Why Interest Rates are Important but not for the Reasons Commonly Assumed
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This small tweak to money creation has profound consequences on current economic theory, especially the established idea of low interest rate leading to high growth with low inflation and higher interest rates curbing both growth and inflation. In fact the higher lending rate the more money is created. This goes to explain why most of the western economies have seen very low growth since the 2008 crisis and at the other extreme why the UK's 1980 experiment in monetarism ended in failure. I explore the full consequences of this in my own book An Interesting Theory -Why Interest Rates are Important but not for the Reasons Commonly Assumed which can be down loaded from the Smashwords web site- https://www.smashwords.com... . As with these things you do have to register but you will be able to get the book free before the 1st January 2017 by using the code TU92S.
I would like to hear comment especially if is novel
To address the point you want to make about growth and money supply, analysis of official data shows a link between the two. The mechanism I believe lies in that well-worn description of inflation where it is described as too much money chasing too few goods. Another way is to look at it as the balance between the volume of goods and the volume of money available. As already stated inflation may result when there is too much money but what happens if there are too many goods? Deflation. This may be beneficial if results from a new process or currency fluctuations but it allows little room for a new product or service. In the stable example you give the money circulates between the factories and farms would end up covering little more than replacing the worn out goods or the basics, as by the terms of inflation described above any significant surplus would lead to inflation. Of course there will be some savings but any factory producing new goods would service a very small part of the population leading to low linear growth. More akin to a soviet system rather than the exponential growth we have recently seen in either western or Asian economies. Put another way if deflation is the result of increasing supply where is the incentive to grow a business if it results in no significant increase in revenue.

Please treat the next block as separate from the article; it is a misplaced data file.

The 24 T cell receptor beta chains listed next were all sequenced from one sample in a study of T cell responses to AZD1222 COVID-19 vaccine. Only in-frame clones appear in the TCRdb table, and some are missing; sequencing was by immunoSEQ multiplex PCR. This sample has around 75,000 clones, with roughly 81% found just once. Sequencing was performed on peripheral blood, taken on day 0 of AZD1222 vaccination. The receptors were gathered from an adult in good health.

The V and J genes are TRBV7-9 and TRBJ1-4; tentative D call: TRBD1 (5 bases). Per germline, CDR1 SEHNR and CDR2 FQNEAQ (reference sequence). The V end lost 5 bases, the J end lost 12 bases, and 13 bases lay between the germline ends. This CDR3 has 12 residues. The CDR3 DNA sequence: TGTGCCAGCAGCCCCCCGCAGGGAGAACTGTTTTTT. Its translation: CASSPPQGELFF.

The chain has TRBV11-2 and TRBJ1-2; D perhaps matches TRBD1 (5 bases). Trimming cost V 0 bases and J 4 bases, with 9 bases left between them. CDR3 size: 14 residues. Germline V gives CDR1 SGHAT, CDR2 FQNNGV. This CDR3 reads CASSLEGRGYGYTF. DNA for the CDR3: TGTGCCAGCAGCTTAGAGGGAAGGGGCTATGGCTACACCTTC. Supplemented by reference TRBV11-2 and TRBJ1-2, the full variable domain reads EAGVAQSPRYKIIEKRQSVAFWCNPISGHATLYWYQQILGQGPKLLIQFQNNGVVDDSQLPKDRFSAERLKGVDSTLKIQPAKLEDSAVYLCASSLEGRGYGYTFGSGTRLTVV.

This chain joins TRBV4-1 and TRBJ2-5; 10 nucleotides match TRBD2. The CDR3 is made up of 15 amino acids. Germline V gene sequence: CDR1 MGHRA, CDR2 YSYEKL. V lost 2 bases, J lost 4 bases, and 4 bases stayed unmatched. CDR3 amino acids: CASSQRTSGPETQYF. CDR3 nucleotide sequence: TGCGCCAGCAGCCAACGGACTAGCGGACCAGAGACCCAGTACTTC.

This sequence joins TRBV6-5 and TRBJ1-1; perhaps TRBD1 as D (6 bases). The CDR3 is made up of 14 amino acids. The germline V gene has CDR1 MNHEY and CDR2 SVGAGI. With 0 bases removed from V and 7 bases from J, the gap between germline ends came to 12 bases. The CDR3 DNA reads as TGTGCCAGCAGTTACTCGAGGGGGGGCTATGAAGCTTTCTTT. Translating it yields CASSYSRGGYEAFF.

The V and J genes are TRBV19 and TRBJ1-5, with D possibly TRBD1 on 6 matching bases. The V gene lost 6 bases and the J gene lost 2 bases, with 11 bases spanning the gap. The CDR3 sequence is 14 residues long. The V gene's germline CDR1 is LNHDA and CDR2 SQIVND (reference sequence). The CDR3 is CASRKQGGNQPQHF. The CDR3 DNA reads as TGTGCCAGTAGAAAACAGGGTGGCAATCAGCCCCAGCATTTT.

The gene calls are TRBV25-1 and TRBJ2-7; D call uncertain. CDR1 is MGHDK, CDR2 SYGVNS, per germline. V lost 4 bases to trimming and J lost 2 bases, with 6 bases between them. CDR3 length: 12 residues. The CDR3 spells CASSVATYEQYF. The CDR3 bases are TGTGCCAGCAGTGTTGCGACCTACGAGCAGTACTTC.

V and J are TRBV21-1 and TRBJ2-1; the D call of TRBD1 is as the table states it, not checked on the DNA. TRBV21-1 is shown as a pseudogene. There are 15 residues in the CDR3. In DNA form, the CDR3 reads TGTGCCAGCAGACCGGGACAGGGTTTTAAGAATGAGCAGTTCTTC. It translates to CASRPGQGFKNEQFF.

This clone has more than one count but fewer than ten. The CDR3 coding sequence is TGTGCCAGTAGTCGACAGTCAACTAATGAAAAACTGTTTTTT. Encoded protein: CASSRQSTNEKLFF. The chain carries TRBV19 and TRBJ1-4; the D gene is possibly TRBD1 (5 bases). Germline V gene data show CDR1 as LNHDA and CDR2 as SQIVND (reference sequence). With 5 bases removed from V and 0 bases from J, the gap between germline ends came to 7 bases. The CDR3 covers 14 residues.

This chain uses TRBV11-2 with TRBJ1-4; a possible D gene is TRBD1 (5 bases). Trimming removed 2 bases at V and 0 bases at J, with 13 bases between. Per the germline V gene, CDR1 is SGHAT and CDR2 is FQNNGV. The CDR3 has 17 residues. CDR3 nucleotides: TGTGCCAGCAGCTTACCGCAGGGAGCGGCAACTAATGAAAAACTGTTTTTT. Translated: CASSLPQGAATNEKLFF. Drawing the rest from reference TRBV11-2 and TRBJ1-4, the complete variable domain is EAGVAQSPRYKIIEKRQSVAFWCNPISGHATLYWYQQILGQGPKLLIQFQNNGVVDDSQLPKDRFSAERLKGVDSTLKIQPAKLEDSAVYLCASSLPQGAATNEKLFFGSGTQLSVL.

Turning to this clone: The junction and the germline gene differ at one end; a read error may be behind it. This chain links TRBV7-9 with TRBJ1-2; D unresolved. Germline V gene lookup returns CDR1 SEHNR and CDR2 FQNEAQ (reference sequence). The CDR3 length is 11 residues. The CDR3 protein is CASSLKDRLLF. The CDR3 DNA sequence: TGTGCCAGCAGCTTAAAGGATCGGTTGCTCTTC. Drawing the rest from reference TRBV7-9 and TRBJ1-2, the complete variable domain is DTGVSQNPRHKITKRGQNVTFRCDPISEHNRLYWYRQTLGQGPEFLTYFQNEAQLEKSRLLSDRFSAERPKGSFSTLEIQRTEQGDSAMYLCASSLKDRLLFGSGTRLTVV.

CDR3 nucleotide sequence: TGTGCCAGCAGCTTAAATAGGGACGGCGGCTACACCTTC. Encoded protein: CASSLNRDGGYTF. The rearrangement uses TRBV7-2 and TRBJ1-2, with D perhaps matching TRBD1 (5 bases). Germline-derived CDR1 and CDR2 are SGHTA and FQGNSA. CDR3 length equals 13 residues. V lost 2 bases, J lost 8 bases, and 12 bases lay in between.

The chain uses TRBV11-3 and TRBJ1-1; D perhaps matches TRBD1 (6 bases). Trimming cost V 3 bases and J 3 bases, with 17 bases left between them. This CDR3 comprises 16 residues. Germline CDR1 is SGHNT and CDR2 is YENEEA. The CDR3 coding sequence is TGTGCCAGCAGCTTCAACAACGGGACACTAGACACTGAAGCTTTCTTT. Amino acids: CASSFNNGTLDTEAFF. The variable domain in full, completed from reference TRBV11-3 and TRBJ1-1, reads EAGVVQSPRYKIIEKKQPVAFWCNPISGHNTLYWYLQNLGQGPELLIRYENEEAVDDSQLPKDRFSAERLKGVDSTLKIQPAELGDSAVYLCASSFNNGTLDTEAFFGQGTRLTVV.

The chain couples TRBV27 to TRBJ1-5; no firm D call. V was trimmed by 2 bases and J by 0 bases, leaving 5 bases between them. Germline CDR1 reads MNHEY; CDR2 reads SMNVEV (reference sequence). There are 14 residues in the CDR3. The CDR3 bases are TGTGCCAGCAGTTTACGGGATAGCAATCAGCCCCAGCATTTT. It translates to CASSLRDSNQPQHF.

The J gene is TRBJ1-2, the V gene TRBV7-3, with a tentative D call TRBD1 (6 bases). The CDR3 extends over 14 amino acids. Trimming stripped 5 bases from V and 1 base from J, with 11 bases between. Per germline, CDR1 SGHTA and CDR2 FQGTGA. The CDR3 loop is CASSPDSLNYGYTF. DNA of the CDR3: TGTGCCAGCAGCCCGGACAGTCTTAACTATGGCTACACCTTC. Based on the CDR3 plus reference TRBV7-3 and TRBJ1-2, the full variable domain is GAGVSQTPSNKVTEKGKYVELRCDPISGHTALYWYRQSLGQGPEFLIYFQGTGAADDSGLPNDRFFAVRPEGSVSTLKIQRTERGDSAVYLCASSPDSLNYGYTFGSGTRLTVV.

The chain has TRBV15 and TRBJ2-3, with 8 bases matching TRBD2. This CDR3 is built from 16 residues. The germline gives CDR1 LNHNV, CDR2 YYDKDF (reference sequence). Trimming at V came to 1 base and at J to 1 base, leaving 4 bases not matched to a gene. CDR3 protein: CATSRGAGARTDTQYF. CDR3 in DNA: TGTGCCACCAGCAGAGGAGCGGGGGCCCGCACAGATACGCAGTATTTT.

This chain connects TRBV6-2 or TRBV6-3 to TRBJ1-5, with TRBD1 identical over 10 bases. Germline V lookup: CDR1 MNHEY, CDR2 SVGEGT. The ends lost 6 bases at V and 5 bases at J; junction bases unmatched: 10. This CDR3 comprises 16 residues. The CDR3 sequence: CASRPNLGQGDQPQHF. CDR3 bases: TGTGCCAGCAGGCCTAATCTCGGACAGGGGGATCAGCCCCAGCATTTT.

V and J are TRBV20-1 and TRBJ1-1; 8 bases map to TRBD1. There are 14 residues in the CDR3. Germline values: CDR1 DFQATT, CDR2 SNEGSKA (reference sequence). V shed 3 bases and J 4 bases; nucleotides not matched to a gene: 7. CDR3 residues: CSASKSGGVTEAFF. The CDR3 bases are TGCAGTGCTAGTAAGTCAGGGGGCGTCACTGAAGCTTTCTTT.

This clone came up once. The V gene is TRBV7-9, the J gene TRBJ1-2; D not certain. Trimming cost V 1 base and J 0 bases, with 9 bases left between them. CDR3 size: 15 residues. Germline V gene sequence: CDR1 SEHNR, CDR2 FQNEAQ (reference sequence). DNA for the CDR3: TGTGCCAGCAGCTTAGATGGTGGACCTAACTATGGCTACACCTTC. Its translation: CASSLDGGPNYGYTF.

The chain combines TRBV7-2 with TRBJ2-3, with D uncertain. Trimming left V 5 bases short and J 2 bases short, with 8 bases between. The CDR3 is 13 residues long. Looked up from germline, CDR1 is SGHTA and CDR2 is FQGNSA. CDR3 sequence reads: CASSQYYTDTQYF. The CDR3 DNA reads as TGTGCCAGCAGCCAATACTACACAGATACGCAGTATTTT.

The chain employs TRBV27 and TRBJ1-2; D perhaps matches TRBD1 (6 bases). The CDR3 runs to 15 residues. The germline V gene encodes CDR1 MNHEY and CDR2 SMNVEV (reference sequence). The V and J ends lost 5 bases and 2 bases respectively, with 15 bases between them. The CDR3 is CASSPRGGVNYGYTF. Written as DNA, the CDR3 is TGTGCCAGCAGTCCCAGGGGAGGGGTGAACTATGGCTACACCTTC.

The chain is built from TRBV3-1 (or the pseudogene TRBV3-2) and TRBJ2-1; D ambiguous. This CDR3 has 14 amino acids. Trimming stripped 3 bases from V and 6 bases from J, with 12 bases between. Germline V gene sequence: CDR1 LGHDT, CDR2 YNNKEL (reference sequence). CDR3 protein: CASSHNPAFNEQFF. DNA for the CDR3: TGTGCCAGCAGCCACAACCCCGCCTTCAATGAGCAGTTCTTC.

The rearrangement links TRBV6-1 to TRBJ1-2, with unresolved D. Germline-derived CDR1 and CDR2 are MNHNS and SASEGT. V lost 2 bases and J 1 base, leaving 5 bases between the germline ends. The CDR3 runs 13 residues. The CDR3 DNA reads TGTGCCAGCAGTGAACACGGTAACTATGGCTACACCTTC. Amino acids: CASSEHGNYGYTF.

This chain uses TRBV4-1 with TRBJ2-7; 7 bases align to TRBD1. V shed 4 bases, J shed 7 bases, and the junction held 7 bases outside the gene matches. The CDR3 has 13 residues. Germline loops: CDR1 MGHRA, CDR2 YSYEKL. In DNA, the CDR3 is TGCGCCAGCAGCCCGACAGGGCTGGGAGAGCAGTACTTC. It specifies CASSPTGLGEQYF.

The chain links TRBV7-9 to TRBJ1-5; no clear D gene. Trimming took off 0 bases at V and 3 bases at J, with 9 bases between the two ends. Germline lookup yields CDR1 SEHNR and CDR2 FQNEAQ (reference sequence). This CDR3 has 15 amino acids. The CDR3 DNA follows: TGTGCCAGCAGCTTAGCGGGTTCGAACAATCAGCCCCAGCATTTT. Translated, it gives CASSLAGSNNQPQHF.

The example given does not even take into account of the complexities of a modern economy. We may have a limit to the amount of stuff we want, although fashion mitigates this but when it comes to services which make up 70% of many western economies the sky is the limit. Given the chance who would not want more holidays, more nights out, more experiences and because of this the growth of the service sectors is very responsive to more money.
If the money supply stays the same but prices deflate, then there is plenty incentive to grow a business as your revenue does increase. Nominally it stays the same, but really that company would have earned more money. No one cares about their nominal worth in Yen, Yuan, Pesos, or Dollars, but the spending power.
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